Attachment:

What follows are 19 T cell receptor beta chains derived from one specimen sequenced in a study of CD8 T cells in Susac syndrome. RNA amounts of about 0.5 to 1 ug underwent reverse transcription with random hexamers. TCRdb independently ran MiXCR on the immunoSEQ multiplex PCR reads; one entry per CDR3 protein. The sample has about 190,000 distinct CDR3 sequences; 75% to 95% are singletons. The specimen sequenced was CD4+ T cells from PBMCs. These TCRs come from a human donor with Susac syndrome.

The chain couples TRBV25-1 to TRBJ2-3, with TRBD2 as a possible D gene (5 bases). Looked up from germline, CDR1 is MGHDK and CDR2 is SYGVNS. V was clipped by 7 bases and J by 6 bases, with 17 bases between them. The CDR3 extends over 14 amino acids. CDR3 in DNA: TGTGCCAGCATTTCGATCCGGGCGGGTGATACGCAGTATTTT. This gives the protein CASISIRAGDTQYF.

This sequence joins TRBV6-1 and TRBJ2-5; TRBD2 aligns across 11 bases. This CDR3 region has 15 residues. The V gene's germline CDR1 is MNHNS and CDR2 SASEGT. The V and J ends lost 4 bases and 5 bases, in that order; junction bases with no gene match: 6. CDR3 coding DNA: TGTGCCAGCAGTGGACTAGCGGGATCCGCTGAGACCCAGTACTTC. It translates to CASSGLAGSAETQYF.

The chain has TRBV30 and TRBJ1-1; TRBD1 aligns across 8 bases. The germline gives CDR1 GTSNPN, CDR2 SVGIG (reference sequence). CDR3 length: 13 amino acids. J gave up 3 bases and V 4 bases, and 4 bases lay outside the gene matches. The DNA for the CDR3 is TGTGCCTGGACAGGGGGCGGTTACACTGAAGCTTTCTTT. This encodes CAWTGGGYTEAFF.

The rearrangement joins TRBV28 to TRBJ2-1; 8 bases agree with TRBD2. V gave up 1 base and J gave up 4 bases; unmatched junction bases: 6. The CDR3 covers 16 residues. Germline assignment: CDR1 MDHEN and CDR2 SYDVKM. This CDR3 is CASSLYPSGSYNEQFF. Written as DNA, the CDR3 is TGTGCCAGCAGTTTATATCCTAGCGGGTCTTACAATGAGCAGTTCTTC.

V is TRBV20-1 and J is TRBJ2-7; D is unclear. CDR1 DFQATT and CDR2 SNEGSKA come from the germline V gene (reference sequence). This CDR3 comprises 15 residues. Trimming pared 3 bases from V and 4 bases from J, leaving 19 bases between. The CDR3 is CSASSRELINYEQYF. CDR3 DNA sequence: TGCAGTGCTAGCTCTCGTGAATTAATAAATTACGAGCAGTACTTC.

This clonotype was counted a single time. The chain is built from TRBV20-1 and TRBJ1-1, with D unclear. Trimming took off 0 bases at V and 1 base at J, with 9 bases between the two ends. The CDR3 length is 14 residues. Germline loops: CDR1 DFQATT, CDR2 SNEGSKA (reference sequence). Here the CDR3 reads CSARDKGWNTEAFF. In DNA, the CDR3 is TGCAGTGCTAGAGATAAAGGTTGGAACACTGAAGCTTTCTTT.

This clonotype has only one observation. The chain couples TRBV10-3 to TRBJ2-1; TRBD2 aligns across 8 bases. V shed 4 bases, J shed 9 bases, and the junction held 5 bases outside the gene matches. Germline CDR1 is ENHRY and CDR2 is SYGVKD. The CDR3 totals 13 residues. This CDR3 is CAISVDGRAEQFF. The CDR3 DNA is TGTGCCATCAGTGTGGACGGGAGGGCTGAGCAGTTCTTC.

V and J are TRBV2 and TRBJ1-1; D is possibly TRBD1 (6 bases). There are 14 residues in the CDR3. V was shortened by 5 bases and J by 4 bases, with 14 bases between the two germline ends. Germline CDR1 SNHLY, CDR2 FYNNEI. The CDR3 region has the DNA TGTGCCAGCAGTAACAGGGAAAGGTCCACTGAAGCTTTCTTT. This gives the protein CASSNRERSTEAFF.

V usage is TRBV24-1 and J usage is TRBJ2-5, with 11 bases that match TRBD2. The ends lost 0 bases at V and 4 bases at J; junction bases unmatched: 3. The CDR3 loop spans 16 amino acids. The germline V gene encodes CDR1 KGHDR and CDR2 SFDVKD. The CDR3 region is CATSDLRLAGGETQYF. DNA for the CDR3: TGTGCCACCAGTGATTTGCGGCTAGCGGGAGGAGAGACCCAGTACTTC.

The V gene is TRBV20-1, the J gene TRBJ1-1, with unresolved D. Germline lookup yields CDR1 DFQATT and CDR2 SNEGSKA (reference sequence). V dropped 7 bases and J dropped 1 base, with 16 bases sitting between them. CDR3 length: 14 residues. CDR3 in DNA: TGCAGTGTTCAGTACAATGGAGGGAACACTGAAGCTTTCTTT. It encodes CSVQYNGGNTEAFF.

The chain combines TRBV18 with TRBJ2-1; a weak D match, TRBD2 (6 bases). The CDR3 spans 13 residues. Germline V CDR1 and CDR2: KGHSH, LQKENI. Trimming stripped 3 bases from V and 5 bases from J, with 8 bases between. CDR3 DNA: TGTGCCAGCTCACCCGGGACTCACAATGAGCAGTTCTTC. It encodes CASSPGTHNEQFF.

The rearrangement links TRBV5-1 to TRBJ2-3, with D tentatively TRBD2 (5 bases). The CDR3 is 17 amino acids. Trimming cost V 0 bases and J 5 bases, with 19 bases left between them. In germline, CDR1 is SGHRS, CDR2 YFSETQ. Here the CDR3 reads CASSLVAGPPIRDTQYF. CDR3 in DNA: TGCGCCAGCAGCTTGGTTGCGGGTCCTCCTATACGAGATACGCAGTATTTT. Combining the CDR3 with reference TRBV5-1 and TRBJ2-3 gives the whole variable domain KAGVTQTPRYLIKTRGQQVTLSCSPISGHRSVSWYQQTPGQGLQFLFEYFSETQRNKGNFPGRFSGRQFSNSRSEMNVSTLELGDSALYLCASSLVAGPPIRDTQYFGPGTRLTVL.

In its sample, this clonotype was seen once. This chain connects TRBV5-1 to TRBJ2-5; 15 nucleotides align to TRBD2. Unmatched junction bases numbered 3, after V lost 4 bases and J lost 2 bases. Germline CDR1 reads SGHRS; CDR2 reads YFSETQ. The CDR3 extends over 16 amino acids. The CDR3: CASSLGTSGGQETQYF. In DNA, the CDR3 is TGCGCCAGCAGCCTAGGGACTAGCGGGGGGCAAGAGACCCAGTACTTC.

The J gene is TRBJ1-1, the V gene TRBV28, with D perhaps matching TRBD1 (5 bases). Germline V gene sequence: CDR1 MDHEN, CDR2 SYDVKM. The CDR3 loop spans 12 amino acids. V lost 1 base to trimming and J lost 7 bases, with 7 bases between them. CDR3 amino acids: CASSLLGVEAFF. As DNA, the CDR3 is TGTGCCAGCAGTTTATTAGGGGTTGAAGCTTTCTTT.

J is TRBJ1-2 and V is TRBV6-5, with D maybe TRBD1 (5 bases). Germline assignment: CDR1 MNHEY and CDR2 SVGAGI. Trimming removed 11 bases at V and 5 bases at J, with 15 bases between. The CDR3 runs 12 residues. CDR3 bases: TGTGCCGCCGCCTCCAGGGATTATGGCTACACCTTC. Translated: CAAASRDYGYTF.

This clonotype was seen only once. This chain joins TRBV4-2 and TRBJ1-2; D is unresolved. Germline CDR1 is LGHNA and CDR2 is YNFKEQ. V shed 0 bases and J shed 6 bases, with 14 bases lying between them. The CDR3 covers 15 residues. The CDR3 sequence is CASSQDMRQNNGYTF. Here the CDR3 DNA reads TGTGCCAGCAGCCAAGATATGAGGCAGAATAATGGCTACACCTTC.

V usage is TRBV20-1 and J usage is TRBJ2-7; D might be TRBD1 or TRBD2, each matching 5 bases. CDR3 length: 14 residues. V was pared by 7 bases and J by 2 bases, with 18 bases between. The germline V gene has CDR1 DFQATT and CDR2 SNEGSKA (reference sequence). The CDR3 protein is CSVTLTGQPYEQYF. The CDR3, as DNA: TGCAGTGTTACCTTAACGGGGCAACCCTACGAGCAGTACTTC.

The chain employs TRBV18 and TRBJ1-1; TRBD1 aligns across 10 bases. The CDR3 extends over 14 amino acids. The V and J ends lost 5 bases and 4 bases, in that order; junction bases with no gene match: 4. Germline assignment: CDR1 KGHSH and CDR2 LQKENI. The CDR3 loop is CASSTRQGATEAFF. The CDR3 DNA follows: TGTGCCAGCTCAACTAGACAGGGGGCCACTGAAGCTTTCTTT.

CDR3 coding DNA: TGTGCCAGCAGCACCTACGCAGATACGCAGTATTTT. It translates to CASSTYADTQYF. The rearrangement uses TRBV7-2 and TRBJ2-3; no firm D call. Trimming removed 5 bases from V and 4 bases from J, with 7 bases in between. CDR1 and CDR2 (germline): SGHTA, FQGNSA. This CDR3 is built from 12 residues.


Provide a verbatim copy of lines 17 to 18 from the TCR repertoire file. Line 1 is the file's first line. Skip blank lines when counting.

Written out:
This clonotype was seen only once. This chain joins TRBV4-2 and TRBJ1-2; D is unresolved. Germline CDR1 is LGHNA and CDR2 is YNFKEQ. V shed 0 bases and J shed 6 bases, with 14 bases lying between them. The CDR3 covers 15 residues. The CDR3 sequence is CASSQDMRQNNGYTF. Here the CDR3 DNA reads TGTGCCAGCAGCCAAGATATGAGGCAGAATAATGGCTACACCTTC.

V usage is TRBV20-1 and J usage is TRBJ2-7; D might be TRBD1 or TRBD2, each matching 5 bases. CDR3 length: 14 residues. V was pared by 7 bases and J by 2 bases, with 18 bases between. The germline V gene has CDR1 DFQATT and CDR2 SNEGSKA (reference sequence). The CDR3 protein is CSVTLTGQPYEQYF. The CDR3, as DNA: TGCAGTGTTACCTTAACGGGGCAACCCTACGAGCAGTACTTC.